Sustainability is riding high on the consumer and business agenda. Increasingly, making business operations more sustainable means scrutinising IT infrastructure.
That’s because e-waste is a huge deal. Products such as PCs, laptops and smartphones represented 1% of the world’s carbon footprint in 2007, but this figure has already tripled and is on its way to exceed 14% by 20401.
When it comes to making sustainable choices, considerations for businesses should not just account for the carbon footprint of a printer during the product use phase but over the entire product lifecycle. This means acknowledging that carbon footprint is not a one-time measurement. It’s an assessment of everything over the entire product lifecycle, from the sourcing of the raw materials, to the product manufacturing, transportation, use and end of life processing. Canon estimates that at least 50% of the carbon footprint of a multifunction printer arises from the early raw material sourcing and manufacturing stages2, which is why a lifecycle approach to calculating the carbon footprint of a device is crucial.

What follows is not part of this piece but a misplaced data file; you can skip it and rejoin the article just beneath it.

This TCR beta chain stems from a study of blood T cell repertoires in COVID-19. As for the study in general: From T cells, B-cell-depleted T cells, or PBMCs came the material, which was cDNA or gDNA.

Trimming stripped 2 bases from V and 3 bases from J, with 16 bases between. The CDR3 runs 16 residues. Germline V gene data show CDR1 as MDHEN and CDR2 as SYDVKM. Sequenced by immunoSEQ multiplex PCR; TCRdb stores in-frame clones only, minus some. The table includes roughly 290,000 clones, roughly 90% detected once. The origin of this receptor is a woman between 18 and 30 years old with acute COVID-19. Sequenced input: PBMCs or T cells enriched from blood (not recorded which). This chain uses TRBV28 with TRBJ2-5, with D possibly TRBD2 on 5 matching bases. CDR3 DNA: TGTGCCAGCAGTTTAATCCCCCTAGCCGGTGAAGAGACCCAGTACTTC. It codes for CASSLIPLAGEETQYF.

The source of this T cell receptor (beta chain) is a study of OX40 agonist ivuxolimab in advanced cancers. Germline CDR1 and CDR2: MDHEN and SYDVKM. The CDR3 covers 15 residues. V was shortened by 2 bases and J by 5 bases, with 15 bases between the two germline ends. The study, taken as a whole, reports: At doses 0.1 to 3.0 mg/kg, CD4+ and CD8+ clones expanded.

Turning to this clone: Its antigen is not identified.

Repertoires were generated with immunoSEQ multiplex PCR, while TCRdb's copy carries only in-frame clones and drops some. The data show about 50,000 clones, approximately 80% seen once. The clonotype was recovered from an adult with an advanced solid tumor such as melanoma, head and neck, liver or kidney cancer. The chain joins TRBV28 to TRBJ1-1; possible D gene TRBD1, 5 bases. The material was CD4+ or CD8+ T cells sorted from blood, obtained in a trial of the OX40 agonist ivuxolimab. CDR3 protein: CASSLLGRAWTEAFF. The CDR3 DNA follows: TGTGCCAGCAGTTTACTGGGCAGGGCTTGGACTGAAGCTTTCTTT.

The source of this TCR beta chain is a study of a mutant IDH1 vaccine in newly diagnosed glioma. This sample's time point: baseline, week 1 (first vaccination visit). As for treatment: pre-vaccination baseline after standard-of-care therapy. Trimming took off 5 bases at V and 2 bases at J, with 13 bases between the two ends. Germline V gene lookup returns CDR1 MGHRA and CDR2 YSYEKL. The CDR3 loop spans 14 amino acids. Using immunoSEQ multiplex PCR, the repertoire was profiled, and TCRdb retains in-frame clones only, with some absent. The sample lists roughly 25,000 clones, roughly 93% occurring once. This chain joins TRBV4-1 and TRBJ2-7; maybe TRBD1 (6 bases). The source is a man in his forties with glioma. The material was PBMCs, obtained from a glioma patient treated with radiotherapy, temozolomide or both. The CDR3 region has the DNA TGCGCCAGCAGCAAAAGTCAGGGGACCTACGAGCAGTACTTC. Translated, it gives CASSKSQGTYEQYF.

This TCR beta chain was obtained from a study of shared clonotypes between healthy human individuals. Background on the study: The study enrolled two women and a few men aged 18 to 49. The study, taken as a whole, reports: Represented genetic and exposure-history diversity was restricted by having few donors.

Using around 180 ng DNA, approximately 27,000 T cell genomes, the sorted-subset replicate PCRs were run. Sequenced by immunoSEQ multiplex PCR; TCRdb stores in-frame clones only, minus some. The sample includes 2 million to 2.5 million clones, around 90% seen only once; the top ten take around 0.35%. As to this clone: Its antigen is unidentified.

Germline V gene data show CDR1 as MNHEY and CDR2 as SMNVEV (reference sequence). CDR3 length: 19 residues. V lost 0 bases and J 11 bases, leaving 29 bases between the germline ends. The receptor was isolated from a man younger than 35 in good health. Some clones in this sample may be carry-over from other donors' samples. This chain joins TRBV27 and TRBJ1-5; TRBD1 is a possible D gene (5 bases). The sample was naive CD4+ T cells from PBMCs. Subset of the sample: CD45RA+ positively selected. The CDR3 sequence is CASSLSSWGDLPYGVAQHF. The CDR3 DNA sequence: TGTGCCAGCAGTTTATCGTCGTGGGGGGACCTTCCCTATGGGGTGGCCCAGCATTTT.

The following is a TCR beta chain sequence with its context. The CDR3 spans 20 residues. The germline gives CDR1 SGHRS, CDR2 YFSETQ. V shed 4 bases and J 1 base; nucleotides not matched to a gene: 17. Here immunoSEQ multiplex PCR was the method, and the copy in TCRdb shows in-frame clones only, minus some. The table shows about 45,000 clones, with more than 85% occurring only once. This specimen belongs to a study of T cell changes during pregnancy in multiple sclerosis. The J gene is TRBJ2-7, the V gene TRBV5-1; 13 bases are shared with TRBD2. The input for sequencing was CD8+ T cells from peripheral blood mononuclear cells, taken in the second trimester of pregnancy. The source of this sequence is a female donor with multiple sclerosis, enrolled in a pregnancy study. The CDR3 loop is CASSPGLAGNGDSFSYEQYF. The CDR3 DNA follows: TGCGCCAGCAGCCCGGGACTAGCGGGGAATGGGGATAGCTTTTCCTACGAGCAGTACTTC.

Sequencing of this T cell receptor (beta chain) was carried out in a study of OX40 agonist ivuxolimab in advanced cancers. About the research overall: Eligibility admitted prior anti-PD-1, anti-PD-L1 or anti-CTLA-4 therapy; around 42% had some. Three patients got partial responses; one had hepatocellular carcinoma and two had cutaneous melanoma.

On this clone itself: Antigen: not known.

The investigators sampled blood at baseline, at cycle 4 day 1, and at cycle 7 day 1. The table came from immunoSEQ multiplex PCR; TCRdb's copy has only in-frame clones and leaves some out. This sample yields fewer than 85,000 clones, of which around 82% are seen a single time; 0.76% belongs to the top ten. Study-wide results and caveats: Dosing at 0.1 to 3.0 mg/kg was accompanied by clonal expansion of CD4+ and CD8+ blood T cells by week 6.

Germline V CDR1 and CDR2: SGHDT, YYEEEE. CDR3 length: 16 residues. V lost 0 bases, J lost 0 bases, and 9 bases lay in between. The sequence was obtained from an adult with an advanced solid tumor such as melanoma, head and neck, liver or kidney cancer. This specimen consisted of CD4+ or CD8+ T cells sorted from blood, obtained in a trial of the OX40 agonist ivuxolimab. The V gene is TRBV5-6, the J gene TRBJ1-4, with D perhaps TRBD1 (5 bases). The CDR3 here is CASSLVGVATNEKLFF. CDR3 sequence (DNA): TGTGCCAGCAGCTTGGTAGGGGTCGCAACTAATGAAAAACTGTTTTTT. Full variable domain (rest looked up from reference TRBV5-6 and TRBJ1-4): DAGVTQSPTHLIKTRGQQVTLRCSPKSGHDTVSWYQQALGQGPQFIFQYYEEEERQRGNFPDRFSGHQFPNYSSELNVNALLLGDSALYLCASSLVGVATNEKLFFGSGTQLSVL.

This is where remanufactured and refurbished devices come in. Both are great methods of breathing new life into existing hardware and components, significantly reducing environmental impacts from the raw material sourcing and manufacturing stages of the product lifecycle3, while contributing to the circular economy. But the two shouldn’t be confused, as they’re fundamentally different. Here’s why.